clock menu more-arrow no yes

Filed under:

Doink The Clown's family files wrongful death lawsuit against WWE

New, comments

The family of the late Matthew Wade Osborne, who had a couple of one year runs wrestling for WWE under the names of Matt Borne and Doink The Clown, have filed a wrongful death lawsuit against WWE, arguing that the long term effects of brain trauma led to his premature passing.

If you buy something from an SB Nation link, Vox Media may earn a commission. See our ethics statement.

Doink The Clown's family becomes the 8th party to sue WWE over the long term effects of brain trauma.
Doink The Clown's family becomes the 8th party to sue WWE over the long term effects of brain trauma.
WWE.com

According to The Dallas Morning News, Michelle James, the mother of Matthew David Osborne and Teagan Osborne, has filed a wrongful death lawsuit on her children's behalf against WWE for the wrongful death of their father, Matthew Wade Osborne, who wrestled for the company under the names of Matt Borne and Doink The Clown. A copy of the lawsuit can be read here.

Osborne died two years ago of a toxic overdose of morphine and hydrocodone. The lawsuit attempts to argue that the long term effects of brain trauma suffered during his 25 year wrestling career directly led to his premature death at age 55:

"As a direct and proximate result of WWE's failure to properly monitor, assess, diagnose, and treat Matthew Osborne's injuries, and failure to non-negligently and non-fraudulently inform him of the risks of concussions and sub-concussive injuries, Matthew Osborne died at the age of fifty-five at his home in Plano, Dallas County, Texas from an accidental drug overdose and arterio-sclerotic and hypertensive cardiovascular disease."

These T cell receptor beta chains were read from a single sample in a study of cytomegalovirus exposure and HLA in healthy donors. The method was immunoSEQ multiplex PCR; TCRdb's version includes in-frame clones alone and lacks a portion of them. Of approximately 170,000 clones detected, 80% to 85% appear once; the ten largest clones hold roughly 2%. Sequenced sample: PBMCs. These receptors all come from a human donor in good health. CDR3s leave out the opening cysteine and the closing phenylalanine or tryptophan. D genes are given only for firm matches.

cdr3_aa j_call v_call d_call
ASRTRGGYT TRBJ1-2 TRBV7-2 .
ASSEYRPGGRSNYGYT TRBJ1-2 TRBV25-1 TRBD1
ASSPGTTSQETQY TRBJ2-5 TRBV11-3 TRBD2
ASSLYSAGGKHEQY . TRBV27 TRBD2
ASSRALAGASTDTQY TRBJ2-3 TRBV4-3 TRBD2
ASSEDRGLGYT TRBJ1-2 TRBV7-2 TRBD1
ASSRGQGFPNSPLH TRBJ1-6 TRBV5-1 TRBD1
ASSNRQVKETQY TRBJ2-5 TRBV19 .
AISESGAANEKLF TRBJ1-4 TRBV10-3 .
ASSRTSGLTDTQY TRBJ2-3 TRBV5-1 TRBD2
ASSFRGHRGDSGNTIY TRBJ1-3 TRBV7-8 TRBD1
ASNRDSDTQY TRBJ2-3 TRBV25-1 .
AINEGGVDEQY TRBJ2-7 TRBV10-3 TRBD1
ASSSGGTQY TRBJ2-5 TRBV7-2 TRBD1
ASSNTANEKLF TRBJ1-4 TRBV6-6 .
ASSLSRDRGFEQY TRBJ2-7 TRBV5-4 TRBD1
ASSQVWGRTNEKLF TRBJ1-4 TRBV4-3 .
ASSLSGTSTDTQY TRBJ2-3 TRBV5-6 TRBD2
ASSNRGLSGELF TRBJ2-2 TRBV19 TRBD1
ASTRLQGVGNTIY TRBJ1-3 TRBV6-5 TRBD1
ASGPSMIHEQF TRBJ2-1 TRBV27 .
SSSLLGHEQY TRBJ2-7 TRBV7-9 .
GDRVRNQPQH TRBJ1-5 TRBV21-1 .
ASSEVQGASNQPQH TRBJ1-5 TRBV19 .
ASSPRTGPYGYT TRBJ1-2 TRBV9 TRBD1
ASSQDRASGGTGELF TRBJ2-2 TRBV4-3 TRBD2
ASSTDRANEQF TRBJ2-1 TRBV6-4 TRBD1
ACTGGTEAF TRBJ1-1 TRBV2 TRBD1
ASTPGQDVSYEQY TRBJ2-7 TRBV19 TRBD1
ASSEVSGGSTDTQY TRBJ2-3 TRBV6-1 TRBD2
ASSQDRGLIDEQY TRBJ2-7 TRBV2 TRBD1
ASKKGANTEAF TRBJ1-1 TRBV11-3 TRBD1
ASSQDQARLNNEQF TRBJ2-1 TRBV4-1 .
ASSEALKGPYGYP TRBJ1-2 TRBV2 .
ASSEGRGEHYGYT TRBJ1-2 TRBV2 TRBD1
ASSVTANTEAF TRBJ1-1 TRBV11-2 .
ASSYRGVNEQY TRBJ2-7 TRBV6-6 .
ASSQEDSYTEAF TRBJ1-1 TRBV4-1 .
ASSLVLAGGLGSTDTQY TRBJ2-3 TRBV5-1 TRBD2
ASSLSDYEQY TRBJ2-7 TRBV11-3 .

Unsurprisingly, the lawyer behind this litigation is Konstantine Kyros, who is also involved in the wrongful death lawsuit against WWE by the widow of Nelson Frazier Jr. (aka Mabel, Viscera and Big Daddy V), and the concussion lawsuits by Billy Jack HaynesAdam Mercer and Big Vito. Thus, the Osborne lawsuit is really just a more well-honed and updated version of the ones already submitted by Kyros. Copycat lawsuits have also been filed by former WWE wrestlers Luther Reigns, Russ McCullough and Ryan Sakoda.

This lawsuit shares many of the flaws of the others. Osborne only had two short runs working for WWE; first from March 1985 to April 1986 as undercard heel Matt Borne, and secondly from October 1992 to September 1993 as the original Doink The Clown. He had substance abuse problems throughout his career. Similar to Nelson Frazier Jr., no post-mortem study of his brain was conducted to find out whether he was suffering from chronic traumatic encephalopathy (CTE) at the time of his death.

In an effort to dissuade other people from jumping onboard the litigation bandwagon, WWE lawyer Jerry McDevitt told The Dallas Morning News that this lawsuit was equally as baseless as the rest and argued that the Osborne family had been conned into believing they could make money from suing WWE by a bunch of unscrupulous ambulance chasers:

WWE lawyer Jerry McDevitt has said previously that WWE is "being targeted by attorneys who tell [wrestlers and their families] there’s hundreds of thousands of dollars" to be made filing concussion-related suits. He tells The Dallas Morning News Friday evening this suit is no different — that it's just another one in a long line of legal filings aimed at "drumming up people ... looking for NFL money." The out-of-town attorneys behind the Dallas suit, he says, are also involved in similar ones in California and Connecticut.

"And they don't have any merit," he says. "They're all different from the NFL. We never had anyone claim they had these kinds of injuries until [these attorneys] did it. They find the destitute, people who have no money, and told them there's money to be made. That's what is going on. ... And I feel bad for these families, because they think they'll make money off of this, and they're not."

Expect the legal feud of Kyros vs. McDevitt to rumble on long into 2017, as they continue to battle on jurisdiction issues before the cases are even properly heard.